Today is the Day Two of the Triangle Scholarly Communication Institute, where I’m heading up a team that’s focusing on HuMetrics: Building Humane Metrics for the Humanities. Our team has focused a lot on the importance of working out loud, of process over product, and […]
Second day at #TriangleSCI with the #HuMetrics team. Today we focused on clustering our values into major value-categories (Equity, Openness, Collegiality, Quality, and Community) with the idea that excellence in scholarship is an expression and combination of these value-categories as they are embodied in scholarly […]
What do we mean by “equity”? For us, equity is very much the concept described by Falk et al. (1993:2):
“Equity derives from a concept of social justice. It represents a belief that there are some things which people should have, that there are basic needs that should be fulfilled, that burdens and rewards should not be spread too divergently across the community, and that policy should be directed with impartiality, fairness and justice towards these ends.”
In the academy, valuing the principle of equity can (and we would argue should) inflect a number of everyday activities: creating courses, advising and mentoring students (and colleagues), organizing conferences, facilitating workshops, appointing or serving on search committees and editorial boards — and so much more. The results of embracing work done in the spirit of achieving an equitable academy? We want to imagine a world in which all who partake in teaching, learning, reading, researching, and writing — in short, all of us engaged in the scholarly enterprise — commit to actively listen and to openly question our own assumptions, to share, to amplify, and ultimately to empower.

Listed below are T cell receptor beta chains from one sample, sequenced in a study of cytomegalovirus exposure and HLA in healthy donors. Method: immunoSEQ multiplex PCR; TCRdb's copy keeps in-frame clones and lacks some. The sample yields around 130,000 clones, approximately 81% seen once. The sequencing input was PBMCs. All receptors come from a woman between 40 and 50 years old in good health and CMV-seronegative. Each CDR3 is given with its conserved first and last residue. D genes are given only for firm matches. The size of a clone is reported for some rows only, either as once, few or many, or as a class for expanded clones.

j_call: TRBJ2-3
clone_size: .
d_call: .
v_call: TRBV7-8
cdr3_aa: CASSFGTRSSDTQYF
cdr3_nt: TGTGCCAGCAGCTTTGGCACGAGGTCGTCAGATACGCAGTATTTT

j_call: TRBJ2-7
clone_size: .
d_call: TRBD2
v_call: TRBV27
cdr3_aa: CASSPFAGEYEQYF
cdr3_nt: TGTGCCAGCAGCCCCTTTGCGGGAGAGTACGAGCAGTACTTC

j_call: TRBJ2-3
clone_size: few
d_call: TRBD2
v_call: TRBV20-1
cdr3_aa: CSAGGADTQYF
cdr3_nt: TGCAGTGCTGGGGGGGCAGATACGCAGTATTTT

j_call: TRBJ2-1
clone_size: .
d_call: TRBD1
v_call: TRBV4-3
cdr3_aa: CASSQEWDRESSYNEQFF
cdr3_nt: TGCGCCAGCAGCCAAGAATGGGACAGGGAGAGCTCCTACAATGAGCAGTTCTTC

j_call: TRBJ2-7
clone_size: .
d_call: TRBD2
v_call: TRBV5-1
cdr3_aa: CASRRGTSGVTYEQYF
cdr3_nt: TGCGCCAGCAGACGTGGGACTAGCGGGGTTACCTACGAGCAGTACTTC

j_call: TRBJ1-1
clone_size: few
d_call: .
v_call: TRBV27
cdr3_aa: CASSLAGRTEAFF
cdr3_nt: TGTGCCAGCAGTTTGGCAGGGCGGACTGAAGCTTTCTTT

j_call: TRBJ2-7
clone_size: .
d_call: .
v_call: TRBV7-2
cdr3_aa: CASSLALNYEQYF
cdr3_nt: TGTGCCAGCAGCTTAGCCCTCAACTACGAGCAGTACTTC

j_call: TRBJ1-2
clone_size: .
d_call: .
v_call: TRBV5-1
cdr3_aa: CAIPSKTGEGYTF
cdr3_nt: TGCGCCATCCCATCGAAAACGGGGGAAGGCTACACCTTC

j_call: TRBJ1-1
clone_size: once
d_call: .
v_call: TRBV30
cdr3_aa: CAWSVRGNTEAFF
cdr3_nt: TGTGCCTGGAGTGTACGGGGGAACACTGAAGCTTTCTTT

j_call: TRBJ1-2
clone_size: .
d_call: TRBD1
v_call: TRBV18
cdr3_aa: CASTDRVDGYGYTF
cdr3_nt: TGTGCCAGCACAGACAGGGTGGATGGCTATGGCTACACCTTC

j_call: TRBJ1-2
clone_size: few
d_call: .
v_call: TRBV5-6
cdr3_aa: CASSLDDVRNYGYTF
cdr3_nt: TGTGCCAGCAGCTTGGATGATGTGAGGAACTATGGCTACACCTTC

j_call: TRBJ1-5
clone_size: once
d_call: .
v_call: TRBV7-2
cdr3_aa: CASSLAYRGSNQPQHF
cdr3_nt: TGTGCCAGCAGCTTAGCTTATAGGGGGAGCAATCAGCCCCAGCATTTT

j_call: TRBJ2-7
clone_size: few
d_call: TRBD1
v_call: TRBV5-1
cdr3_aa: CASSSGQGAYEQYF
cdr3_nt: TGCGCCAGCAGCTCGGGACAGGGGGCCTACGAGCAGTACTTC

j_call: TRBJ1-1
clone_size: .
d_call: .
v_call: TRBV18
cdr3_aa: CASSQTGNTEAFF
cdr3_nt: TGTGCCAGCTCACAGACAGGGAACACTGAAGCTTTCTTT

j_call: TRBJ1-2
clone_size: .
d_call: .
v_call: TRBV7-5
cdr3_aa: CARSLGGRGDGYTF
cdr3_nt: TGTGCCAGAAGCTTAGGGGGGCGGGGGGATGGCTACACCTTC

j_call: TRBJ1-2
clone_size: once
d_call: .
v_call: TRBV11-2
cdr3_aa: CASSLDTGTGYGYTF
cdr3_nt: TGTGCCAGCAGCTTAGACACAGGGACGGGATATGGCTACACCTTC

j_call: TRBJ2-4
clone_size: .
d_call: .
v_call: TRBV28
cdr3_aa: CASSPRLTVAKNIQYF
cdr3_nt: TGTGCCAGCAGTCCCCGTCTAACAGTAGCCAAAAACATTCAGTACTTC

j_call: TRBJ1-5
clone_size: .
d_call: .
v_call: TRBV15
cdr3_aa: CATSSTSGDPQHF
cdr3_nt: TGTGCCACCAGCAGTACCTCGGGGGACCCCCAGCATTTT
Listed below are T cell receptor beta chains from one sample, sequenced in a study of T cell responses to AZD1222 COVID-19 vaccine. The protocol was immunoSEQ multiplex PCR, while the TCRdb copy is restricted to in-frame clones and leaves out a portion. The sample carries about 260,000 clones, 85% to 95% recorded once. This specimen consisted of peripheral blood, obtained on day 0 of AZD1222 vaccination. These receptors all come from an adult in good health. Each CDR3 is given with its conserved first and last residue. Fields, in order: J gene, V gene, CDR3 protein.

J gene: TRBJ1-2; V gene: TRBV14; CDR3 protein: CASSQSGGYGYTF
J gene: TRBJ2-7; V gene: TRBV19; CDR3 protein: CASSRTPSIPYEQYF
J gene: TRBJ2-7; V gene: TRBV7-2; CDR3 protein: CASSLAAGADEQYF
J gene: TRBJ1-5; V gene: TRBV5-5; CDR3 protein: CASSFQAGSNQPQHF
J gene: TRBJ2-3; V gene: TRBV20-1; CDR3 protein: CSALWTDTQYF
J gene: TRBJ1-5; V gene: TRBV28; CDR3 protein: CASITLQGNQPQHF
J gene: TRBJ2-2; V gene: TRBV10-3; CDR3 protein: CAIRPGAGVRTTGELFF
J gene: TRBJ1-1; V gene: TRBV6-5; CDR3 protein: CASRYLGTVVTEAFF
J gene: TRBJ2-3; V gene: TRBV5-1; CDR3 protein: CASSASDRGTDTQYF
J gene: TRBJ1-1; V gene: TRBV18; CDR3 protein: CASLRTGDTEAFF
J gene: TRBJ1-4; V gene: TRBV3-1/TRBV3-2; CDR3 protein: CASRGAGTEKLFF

Apologies for the false dichotomy I’ve set up by my framing of this post in its title as “impact versus influence.” It’s a result of the quickblogging process, one that Christopher Long, Rebecca Kennison, Nicky Agate, Simone Sacchi, Jason Rhody, and I agreed upon as […]
Today is the first day of the Triangle Scholarly Communication Institute, where I am part of a team that’s focusing on HuMetrics: Building Humane Metrics for the Humanities. We have each agreed to quickly blog some thoughts as part of our process; warning: what follows […]
As one might expect, many of those values were ones that embraced “openness” — whether “equitable access,” “open process,” “engagement,” “transparency,” “open source,” “candor,” “accessibility,” or “sharing.” What struck me, however, as someone who spends all day every day discussing “open access,” was what was missing from our list of explicitly “open” products of scholarship. What made that list? Not articles, not books, not even data; instead, we identified explicitly as “open” only “preprint OA” and “OERs” (open education resources).
Why only those two products? Was it because we assumed that “openness” was already inherent in other products and outputs? Was it because we were thinking intentionally about values that are currently not rewarded and so considered only tagging as “open” products that also are in that category? I don’t know. But it does point to the different kind of thinking that the Triangle SCI inspires. I am looking forward to tomorrow!
First day at #TriangleSCI working with the #HuMetrics team. It is quite amazing what can happen when you put together in a room people from faculty administration, granting agencies, and societies with scholarly communication, information science, and metrics experts — without the constraints of their […]
Today is the first day of the Triangle Scholarly Communication Institute, where I’m heading up a team that’s focusing on HuMetrics: Building Humane Metrics for the Humanities. Our team has focused a lot on the importance of working out loud, of process over product, and […]